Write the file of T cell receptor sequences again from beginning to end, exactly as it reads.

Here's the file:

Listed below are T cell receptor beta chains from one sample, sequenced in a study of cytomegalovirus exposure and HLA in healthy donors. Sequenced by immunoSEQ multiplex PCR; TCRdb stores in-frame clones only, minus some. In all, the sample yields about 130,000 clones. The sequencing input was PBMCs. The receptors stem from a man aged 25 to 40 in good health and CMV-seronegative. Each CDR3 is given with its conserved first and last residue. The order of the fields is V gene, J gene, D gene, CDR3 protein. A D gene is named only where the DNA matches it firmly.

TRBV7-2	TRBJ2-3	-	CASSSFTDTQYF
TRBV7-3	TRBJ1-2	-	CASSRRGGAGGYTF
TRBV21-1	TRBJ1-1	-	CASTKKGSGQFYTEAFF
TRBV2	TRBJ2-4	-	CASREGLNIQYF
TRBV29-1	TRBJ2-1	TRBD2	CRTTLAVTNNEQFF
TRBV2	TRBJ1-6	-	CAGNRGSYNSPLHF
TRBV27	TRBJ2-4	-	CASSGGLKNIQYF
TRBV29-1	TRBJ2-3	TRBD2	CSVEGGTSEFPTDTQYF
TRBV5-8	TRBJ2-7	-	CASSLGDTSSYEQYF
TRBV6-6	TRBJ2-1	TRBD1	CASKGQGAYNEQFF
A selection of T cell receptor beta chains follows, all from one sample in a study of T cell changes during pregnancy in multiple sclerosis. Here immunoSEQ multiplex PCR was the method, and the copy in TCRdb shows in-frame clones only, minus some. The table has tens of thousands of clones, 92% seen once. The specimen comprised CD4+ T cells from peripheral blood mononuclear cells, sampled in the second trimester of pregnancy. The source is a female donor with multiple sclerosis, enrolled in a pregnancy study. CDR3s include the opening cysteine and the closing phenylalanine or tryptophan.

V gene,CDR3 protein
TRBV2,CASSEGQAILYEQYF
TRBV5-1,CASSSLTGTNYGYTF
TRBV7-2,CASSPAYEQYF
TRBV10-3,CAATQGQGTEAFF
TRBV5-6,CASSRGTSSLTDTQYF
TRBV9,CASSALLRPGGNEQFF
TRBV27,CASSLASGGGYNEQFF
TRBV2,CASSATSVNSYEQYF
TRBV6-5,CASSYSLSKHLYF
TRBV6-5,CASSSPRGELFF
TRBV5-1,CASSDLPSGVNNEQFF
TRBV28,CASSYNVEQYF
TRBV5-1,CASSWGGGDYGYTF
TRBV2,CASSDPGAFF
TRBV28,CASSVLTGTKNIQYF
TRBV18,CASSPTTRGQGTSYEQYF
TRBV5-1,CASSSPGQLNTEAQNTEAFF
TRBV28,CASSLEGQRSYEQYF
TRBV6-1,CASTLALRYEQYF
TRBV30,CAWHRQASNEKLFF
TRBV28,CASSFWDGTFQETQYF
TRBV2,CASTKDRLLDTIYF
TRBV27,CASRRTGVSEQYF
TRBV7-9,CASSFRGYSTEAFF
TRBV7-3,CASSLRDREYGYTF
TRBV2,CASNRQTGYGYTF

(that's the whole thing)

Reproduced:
Listed below are T cell receptor beta chains from one sample, sequenced in a study of cytomegalovirus exposure and HLA in healthy donors. Sequenced by immunoSEQ multiplex PCR; TCRdb stores in-frame clones only, minus some. In all, the sample yields about 130,000 clones. The sequencing input was PBMCs. The receptors stem from a man aged 25 to 40 in good health and CMV-seronegative. Each CDR3 is given with its conserved first and last residue. The order of the fields is V gene, J gene, D gene, CDR3 protein. A D gene is named only where the DNA matches it firmly.

TRBV7-2	TRBJ2-3	-	CASSSFTDTQYF
TRBV7-3	TRBJ1-2	-	CASSRRGGAGGYTF
TRBV21-1	TRBJ1-1	-	CASTKKGSGQFYTEAFF
TRBV2	TRBJ2-4	-	CASREGLNIQYF
TRBV29-1	TRBJ2-1	TRBD2	CRTTLAVTNNEQFF
TRBV2	TRBJ1-6	-	CAGNRGSYNSPLHF
TRBV27	TRBJ2-4	-	CASSGGLKNIQYF
TRBV29-1	TRBJ2-3	TRBD2	CSVEGGTSEFPTDTQYF
TRBV5-8	TRBJ2-7	-	CASSLGDTSSYEQYF
TRBV6-6	TRBJ2-1	TRBD1	CASKGQGAYNEQFF
A selection of T cell receptor beta chains follows, all from one sample in a study of T cell changes during pregnancy in multiple sclerosis. Here immunoSEQ multiplex PCR was the method, and the copy in TCRdb shows in-frame clones only, minus some. The table has tens of thousands of clones, 92% seen once. The specimen comprised CD4+ T cells from peripheral blood mononuclear cells, sampled in the second trimester of pregnancy. The source is a female donor with multiple sclerosis, enrolled in a pregnancy study. CDR3s include the opening cysteine and the closing phenylalanine or tryptophan.

V gene,CDR3 protein
TRBV2,CASSEGQAILYEQYF
TRBV5-1,CASSSLTGTNYGYTF
TRBV7-2,CASSPAYEQYF
TRBV10-3,CAATQGQGTEAFF
TRBV5-6,CASSRGTSSLTDTQYF
TRBV9,CASSALLRPGGNEQFF
TRBV27,CASSLASGGGYNEQFF
TRBV2,CASSATSVNSYEQYF
TRBV6-5,CASSYSLSKHLYF
TRBV6-5,CASSSPRGELFF
TRBV5-1,CASSDLPSGVNNEQFF
TRBV28,CASSYNVEQYF
TRBV5-1,CASSWGGGDYGYTF
TRBV2,CASSDPGAFF
TRBV28,CASSVLTGTKNIQYF
TRBV18,CASSPTTRGQGTSYEQYF
TRBV5-1,CASSSPGQLNTEAQNTEAFF
TRBV28,CASSLEGQRSYEQYF
TRBV6-1,CASTLALRYEQYF
TRBV30,CAWHRQASNEKLFF
TRBV28,CASSFWDGTFQETQYF
TRBV2,CASTKDRLLDTIYF
TRBV27,CASRRTGVSEQYF
TRBV7-9,CASSFRGYSTEAFF
TRBV7-3,CASSLRDREYGYTF
TRBV2,CASNRQTGYGYTF